Gaul alone has a goodly list of Christian authors to show: John Cassian, Vincent of Lerins, Hilary of Arles, Prosper of Aquitaine, Salvian of Marseilles, Sidonius Apollinaris of Auvergne, Caesarius of Arles, Gregory of Tours.
The creed of Caesarius of Arles (d.
Their quotations form a connecting link in the chain of evidence by which the use of the creed may be traced back to the writings of Caesarius, bishop of Arles (503-543).
1901) that Caesarius used the creed continually as a sort of elementary catechism.
The fact that it exactly reproduces both the qualities and the literary defects of Caesarius is a strong argument in favour of Morin's suggestion that he may have been the author.
Further, Caesarius was in the habit of putting some words of a distinguished writer at the head of his compositions, which would account for the fact that the name of Athanasius was subsequently attached to the creed.
The use, however, of the Quicumque by Caesarius as a catechism may be explained by the suggestion that it had been taught him in his youth, so that his style had been moulded by it.
Moreover, the creed is quoted by his rival Avitus, bishop of Vienne 490-523, who quotes clause 22, as from the Rule of Catholic Faith, but was not likely to value a composition of Caesarius so highly.
They tend in any case to prove that the Quicumque comes to us from the school of Lerins, of which Honoratus was the first abbot, and to which Caesarius also belonged.
For the 3rd, and especially the 4th and following centuries, the writers are much more numerous; for instance, in the East, Origen and his disciples, and later Eusebius of Caesarea, Athanasius, Apollinaris, Basil and the two Gregories, Cyril of Jerusalem, Epiphanius, Chrysostom, Ephraim the Syrian, Cyril of Alexandria, Pseudo-Dionysius; in the West, Novatian, Cyprian, Commodian, Arnobius, Lactantius, Hilary, Ambrose, Rufinus, Jerome, Augustine, Prosper, Leo the Great, Cassian, Vincent of Lerins, Faustus, Gennadius, Ennodius, Avitus, Caesarius, Fulgentius and many others.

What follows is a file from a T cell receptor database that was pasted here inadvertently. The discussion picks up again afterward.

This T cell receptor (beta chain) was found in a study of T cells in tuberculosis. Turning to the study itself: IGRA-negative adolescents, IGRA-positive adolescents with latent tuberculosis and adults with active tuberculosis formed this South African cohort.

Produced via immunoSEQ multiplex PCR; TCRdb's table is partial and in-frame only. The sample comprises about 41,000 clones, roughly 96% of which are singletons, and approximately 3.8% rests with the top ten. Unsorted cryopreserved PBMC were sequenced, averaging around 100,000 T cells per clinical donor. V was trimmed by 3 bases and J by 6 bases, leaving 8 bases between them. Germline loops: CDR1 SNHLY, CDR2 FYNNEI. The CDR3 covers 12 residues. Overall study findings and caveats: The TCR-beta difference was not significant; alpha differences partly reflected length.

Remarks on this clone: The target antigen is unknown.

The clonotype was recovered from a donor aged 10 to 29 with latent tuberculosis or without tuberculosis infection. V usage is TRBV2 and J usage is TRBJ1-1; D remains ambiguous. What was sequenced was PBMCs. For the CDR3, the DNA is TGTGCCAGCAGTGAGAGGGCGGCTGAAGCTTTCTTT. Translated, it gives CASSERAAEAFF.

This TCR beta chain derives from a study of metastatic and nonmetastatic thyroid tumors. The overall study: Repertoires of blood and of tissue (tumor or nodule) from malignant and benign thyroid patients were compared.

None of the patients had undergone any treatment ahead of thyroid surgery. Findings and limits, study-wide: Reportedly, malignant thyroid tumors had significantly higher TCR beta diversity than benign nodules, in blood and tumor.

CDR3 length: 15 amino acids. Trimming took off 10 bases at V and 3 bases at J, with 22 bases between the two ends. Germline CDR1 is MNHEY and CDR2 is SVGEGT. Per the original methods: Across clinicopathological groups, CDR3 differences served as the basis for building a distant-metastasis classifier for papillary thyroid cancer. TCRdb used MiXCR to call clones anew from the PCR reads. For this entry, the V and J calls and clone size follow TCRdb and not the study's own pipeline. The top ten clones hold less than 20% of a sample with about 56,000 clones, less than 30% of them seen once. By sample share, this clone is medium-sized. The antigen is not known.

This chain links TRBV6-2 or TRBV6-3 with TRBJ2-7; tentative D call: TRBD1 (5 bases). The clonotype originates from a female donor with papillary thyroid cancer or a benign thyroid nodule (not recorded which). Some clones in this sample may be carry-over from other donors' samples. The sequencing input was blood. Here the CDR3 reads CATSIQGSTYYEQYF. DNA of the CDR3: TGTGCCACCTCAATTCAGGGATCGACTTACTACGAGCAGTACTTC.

At that time there were two rival political parties at Constantinople, the "Roman" party led by Aurelian (son of Taurus), praetorian prefect, and supported by the empress and a Germanizing and Arianizing party led by Aurelian's brother (possibly Caesarius, praetorian prefect in 400).
Thus Pope Symmachus (498-514) granted the right to wear it to the deacons of Bishop Caesarius of Arles; and so late as 757 Pope Stephen II.
It continued, however, to be used loosely, though its tendency to become proper only to the principal Christian service is clear from a passage in the 12th homily of Caesarius, bishop of Arles (d.
In 529 a synod of fifteen bishops, under the presidency of Caesarius of Arles, assembled primarily to dedicate a church, the gift of Liberius, the lieutenant of Theodoric, in Gaul, but proved to be one of the most important councils of the 6th century.
Caesarius had sought the aid of Rome against semiPelagianism, and in response Pope Felix IV.